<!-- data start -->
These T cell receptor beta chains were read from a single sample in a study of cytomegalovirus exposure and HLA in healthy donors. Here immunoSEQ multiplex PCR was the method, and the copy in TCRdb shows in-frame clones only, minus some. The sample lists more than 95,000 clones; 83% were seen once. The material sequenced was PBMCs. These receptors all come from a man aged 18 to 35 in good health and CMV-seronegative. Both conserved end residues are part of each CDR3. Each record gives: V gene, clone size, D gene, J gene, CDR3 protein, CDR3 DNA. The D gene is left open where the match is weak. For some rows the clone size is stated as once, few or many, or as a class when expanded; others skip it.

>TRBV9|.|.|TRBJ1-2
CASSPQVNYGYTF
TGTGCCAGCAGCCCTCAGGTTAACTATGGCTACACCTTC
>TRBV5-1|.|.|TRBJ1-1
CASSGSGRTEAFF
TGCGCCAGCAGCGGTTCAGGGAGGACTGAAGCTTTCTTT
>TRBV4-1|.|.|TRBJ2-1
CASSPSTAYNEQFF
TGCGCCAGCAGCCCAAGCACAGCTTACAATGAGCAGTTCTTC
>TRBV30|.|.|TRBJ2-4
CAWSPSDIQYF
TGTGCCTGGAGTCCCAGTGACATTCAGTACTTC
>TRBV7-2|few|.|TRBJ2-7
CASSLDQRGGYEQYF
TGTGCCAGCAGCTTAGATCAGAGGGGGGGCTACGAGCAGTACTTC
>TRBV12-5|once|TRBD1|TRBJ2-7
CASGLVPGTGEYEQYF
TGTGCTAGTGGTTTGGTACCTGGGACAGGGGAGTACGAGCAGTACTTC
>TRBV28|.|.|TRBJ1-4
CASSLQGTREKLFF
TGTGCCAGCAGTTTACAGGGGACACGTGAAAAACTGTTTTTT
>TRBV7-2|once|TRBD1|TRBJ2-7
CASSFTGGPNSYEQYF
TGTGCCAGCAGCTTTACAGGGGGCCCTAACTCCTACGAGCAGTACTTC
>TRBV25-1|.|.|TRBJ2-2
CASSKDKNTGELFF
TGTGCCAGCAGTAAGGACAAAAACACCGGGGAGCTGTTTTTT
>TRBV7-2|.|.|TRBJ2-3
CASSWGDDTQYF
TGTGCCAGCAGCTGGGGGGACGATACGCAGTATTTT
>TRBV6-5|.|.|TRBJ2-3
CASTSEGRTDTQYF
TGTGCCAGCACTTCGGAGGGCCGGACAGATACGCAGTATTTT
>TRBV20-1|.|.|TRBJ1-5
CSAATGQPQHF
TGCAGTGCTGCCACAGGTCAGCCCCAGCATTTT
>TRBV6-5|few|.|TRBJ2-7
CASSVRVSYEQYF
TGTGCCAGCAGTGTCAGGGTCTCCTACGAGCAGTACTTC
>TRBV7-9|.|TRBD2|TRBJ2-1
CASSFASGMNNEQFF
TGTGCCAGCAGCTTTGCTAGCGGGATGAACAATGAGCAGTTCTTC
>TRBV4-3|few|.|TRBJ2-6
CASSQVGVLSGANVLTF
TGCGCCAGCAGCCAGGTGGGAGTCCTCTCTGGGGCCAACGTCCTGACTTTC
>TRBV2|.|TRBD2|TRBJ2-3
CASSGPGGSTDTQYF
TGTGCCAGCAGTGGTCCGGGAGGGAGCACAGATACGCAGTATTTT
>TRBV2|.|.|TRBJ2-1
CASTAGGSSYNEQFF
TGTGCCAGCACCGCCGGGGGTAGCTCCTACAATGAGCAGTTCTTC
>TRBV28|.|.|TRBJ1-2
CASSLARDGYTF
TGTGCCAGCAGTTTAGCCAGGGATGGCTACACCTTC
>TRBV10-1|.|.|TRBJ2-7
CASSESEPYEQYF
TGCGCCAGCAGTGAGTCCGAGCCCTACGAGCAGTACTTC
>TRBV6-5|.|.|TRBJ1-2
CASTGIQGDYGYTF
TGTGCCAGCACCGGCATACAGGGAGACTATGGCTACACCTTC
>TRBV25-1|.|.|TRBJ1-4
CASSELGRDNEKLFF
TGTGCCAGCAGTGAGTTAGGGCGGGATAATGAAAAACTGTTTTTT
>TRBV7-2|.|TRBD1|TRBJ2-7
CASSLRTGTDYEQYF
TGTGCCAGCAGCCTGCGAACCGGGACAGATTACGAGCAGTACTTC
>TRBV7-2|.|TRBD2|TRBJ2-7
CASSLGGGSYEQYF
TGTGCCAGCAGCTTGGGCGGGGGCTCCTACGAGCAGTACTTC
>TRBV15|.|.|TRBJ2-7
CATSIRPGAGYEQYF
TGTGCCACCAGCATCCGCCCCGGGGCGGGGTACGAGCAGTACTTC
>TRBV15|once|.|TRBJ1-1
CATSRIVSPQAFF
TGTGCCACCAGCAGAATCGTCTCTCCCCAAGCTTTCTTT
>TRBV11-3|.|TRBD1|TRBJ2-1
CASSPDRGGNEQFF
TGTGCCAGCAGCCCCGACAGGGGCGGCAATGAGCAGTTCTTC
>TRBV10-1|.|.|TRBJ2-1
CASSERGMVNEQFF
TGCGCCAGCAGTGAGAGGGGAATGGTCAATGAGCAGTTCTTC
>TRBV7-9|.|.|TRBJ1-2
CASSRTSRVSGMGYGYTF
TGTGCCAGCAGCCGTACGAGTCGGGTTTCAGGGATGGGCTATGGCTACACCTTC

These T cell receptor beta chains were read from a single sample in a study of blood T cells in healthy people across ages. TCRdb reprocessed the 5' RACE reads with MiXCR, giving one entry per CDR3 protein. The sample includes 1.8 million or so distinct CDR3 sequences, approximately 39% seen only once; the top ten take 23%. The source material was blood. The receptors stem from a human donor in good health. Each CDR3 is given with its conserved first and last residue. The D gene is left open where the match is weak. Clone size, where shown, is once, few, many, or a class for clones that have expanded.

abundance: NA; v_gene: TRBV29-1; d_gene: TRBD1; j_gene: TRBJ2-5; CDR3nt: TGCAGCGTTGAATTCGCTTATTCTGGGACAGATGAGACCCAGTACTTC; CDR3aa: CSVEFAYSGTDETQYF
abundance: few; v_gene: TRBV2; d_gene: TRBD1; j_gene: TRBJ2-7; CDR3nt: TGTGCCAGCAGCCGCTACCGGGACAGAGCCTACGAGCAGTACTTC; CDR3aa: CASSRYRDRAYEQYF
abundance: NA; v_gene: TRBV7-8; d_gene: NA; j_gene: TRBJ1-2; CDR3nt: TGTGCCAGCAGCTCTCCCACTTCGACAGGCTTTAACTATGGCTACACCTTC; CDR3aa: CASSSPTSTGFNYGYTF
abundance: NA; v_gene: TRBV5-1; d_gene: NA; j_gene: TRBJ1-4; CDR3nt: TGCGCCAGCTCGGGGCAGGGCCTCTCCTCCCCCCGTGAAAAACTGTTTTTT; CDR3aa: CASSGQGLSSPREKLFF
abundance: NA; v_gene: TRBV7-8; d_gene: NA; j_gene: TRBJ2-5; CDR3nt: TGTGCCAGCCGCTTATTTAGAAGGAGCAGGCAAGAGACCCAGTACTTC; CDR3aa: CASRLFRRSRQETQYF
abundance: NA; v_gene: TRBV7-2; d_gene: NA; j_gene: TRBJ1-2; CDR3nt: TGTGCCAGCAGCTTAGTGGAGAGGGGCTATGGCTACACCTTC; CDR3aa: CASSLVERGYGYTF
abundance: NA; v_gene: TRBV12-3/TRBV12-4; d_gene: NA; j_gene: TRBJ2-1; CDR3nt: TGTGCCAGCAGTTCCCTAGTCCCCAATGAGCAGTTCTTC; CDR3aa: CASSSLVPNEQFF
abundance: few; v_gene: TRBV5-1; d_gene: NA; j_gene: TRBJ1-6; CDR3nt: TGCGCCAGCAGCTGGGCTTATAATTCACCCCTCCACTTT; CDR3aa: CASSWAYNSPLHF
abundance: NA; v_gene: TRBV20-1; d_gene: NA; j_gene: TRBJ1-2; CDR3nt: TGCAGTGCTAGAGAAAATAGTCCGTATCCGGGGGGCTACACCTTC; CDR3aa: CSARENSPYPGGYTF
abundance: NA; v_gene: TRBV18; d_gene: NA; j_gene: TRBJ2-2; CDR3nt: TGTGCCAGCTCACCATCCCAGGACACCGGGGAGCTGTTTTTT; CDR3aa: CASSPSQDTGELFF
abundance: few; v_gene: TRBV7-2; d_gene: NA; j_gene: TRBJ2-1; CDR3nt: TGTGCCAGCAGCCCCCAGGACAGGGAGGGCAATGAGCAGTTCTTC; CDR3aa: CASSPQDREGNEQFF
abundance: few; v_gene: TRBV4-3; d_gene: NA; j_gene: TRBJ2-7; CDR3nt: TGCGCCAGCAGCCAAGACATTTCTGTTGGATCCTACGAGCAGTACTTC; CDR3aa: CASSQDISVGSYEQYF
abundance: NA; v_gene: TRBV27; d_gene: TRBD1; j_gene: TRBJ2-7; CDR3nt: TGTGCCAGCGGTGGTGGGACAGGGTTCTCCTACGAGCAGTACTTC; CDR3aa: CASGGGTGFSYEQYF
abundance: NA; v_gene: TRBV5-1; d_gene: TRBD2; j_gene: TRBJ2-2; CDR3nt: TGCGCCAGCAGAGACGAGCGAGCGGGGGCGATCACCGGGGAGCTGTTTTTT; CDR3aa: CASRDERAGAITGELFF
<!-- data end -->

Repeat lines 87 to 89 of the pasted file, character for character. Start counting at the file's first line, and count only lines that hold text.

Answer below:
abundance: NA; v_gene: TRBV29-1; d_gene: TRBD1; j_gene: TRBJ2-5; CDR3nt: TGCAGCGTTGAATTCGCTTATTCTGGGACAGATGAGACCCAGTACTTC; CDR3aa: CSVEFAYSGTDETQYF
abundance: few; v_gene: TRBV2; d_gene: TRBD1; j_gene: TRBJ2-7; CDR3nt: TGTGCCAGCAGCCGCTACCGGGACAGAGCCTACGAGCAGTACTTC; CDR3aa: CASSRYRDRAYEQYF
abundance: NA; v_gene: TRBV7-8; d_gene: NA; j_gene: TRBJ1-2; CDR3nt: TGTGCCAGCAGCTCTCCCACTTCGACAGGCTTTAACTATGGCTACACCTTC; CDR3aa: CASSSPTSTGFNYGYTF